Normally, I would ignore a post like this. I'm not a fan of pass-it-along Facebook posts. They either make you feel guilty for not posting, or they're just completely ridiculous.
But this one triggered something meaningful within me, a feeling I couldn't quite figure out. I was afraid and curious and without words all at once.
To put it simply, I didn't know what it meant to feel beautiful. In fact, I've always been intimidated of the topic of beauty and I never felt comfortable enough to navigate its waters.
I always knew beauty went beyond outer appearance -- what the media loves to advertise beauty as -- but I also didn't want the cliche Christian answer that "inner beauty is the only kind of beauty that matters." I'm not a middle schooler in youth group anymore.
I thirsted for a genuine answer to the definition of beauty, so, being the avid blog reader that I am, I started hunting for Christian articles that discussed the topic of beauty.
I came across a blog that struck me on one of my favorite Christian women websites, The Good Women Project. The last few sentences caught me off-guard.
"It's hard to accept the fact that our point of view is not the only one that matters: there are people who love us and find us beautiful even when we cannot see our own beauty. We are too afraid to acknowledge that we are worthy of being loved, and beautiful because of that."Whoa, whoa, whoa, hold on. Does the issue of beauty stem from a deeper issue? According to this blog, yes. It's saying that we won't feel beautiful if we don't feel worthy of love.
That brought me back to the beginning of this summer, when I was watching The Perks of Being a Wallflower on an airplane from Los Angeles to Taiwan.
"We only accept the love we think we deserve."That quote stuck with me the entire summer, and blossomed when a friend and I started discussing value and worth one day over coffee.
The root issue that I was facing was that I did not feel worthy of love. To give you some background, let me share some of my history with you. My father and mother divorced when I was 10-years-old, and because I lived with mother during my teenage years, I didn't have a father figure in my life to show love to me consistently. Because of this, I sought out love from guys -- in fact, any guy who showed interest in me. I didn't want to admit it, but I was hungry for what I thought was love at the time.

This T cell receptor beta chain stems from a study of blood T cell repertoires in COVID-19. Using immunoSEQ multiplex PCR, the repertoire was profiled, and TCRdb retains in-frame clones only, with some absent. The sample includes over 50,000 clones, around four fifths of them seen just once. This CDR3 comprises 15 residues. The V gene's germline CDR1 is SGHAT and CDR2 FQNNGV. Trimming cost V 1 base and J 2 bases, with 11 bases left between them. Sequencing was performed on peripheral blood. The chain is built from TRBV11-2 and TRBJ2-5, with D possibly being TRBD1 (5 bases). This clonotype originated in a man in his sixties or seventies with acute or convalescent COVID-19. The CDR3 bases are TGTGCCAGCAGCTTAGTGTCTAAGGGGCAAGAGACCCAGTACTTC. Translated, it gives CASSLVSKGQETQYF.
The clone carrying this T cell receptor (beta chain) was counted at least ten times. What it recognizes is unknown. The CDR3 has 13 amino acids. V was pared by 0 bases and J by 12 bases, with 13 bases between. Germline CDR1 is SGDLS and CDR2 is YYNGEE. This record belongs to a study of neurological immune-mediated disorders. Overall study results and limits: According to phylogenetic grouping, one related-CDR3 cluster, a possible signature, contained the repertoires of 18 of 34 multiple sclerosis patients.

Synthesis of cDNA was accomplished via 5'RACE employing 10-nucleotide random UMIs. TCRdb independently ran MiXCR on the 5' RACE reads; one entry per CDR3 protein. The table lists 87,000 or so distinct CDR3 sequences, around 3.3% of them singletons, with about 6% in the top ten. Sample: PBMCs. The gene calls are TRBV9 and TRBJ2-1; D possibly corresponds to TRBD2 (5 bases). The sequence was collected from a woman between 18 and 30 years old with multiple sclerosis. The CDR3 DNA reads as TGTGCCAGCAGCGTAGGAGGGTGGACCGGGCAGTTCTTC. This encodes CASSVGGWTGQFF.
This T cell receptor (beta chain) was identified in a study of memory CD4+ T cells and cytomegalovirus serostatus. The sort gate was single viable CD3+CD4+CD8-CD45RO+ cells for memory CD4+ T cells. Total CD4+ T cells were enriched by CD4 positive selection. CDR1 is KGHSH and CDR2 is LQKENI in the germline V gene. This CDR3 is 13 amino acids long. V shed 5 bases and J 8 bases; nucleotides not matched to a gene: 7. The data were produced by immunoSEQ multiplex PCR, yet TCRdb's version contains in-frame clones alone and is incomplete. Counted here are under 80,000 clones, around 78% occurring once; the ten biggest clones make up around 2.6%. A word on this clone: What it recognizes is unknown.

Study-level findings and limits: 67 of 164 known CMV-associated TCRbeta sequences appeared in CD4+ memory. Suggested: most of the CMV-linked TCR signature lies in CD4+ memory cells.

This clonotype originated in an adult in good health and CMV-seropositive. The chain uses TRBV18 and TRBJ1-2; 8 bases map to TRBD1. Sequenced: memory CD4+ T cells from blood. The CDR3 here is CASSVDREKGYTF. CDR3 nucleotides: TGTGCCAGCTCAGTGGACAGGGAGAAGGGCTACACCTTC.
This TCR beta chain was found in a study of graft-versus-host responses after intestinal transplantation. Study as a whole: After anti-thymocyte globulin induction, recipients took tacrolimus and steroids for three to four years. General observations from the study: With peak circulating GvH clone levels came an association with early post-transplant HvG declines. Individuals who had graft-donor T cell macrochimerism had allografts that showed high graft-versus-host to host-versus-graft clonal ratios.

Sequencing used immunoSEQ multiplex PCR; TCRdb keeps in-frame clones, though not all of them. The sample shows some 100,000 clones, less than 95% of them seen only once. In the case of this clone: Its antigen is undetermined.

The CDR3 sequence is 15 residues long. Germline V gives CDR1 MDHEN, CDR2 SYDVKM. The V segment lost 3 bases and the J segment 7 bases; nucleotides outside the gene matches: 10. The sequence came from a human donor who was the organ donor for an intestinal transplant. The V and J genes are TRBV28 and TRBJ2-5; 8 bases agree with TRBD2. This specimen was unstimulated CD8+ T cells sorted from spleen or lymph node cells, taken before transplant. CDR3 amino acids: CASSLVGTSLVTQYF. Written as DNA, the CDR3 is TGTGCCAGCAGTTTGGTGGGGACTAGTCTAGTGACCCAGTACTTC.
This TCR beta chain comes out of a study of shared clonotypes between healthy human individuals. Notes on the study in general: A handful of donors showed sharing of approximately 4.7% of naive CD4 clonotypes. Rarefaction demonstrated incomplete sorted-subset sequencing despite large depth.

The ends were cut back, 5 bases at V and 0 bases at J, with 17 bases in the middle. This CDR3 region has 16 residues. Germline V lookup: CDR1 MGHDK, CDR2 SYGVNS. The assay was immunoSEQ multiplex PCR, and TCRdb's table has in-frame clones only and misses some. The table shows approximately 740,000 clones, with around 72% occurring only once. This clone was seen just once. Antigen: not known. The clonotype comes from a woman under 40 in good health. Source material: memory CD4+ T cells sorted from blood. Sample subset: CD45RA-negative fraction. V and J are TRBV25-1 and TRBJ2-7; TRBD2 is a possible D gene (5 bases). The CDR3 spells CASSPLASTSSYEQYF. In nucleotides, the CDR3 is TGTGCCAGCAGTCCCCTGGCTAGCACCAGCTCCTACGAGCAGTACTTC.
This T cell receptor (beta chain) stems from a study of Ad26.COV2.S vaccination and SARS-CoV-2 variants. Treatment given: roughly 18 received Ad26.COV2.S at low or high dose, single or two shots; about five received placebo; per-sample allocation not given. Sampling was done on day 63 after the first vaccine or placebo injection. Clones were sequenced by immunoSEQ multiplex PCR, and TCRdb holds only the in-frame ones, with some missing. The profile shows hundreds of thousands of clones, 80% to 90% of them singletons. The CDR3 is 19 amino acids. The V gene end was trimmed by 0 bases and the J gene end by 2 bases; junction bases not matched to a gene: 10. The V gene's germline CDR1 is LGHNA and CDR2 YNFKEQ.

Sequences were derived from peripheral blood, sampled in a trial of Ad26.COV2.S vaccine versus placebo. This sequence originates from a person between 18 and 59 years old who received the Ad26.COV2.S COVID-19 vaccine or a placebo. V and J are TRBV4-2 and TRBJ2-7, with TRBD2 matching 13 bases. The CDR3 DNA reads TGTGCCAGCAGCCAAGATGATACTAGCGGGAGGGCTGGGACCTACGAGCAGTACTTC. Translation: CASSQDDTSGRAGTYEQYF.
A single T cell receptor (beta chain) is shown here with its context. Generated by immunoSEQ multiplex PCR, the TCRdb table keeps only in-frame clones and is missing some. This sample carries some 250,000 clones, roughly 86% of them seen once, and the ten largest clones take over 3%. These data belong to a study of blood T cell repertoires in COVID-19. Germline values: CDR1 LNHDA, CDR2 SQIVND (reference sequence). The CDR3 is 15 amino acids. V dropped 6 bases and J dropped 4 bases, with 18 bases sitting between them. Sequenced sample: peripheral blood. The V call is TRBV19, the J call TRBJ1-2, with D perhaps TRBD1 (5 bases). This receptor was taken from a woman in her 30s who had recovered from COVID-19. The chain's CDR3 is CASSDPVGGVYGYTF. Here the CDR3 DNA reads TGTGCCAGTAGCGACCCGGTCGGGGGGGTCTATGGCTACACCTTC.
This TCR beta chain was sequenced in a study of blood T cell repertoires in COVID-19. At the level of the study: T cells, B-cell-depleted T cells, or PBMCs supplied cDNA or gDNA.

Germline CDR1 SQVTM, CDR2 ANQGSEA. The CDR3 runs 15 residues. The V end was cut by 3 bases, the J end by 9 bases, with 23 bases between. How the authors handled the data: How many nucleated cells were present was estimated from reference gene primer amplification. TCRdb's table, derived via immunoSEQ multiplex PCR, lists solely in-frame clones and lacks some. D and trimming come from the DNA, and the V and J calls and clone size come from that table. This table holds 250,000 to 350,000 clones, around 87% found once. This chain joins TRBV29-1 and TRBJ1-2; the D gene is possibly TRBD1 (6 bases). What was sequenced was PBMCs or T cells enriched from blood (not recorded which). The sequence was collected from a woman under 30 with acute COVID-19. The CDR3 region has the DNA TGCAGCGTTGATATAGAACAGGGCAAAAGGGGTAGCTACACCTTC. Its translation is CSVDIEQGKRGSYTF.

It wasn't until this summer when I realized that all these years I had been looking to fill a void in my heart with love that was less than perfect. Yes, I loved Jesus, but his love never took the first place in my heart. It was never enough. I always needed to quench my thirst for love from something or someone else.
When my friend helped me recognize that I was settling for love that was less than I deserved, I was speechless. She told me that because Christ is worthy and because he lives within me, that means I am worthy. Nothing I do makes me worthy but him. I am made in his image, and therefore I am worthy of the greatest love in the world. Now that's what you call a love story.
Since then, I've been reminding myself daily that I am worthy of love. I am worthy of Christ's love and I am even worthy of love from a man who loves the Lord with his whole heart. I won't settle for any less anymore.
Yet, here I am, still fearful of feeling beautiful.
So, I decided to do something. I decided that for the next 30 days, I will take self-portraits of myself expressing myself in my beauty. I don't do this in vain or to gain anyone's approval. Instead, I hope to boost my confidence in my own beauty and see my beauty more clearly.
Because that's what I think beauty is: confidence of who one is -- in both appearance and character.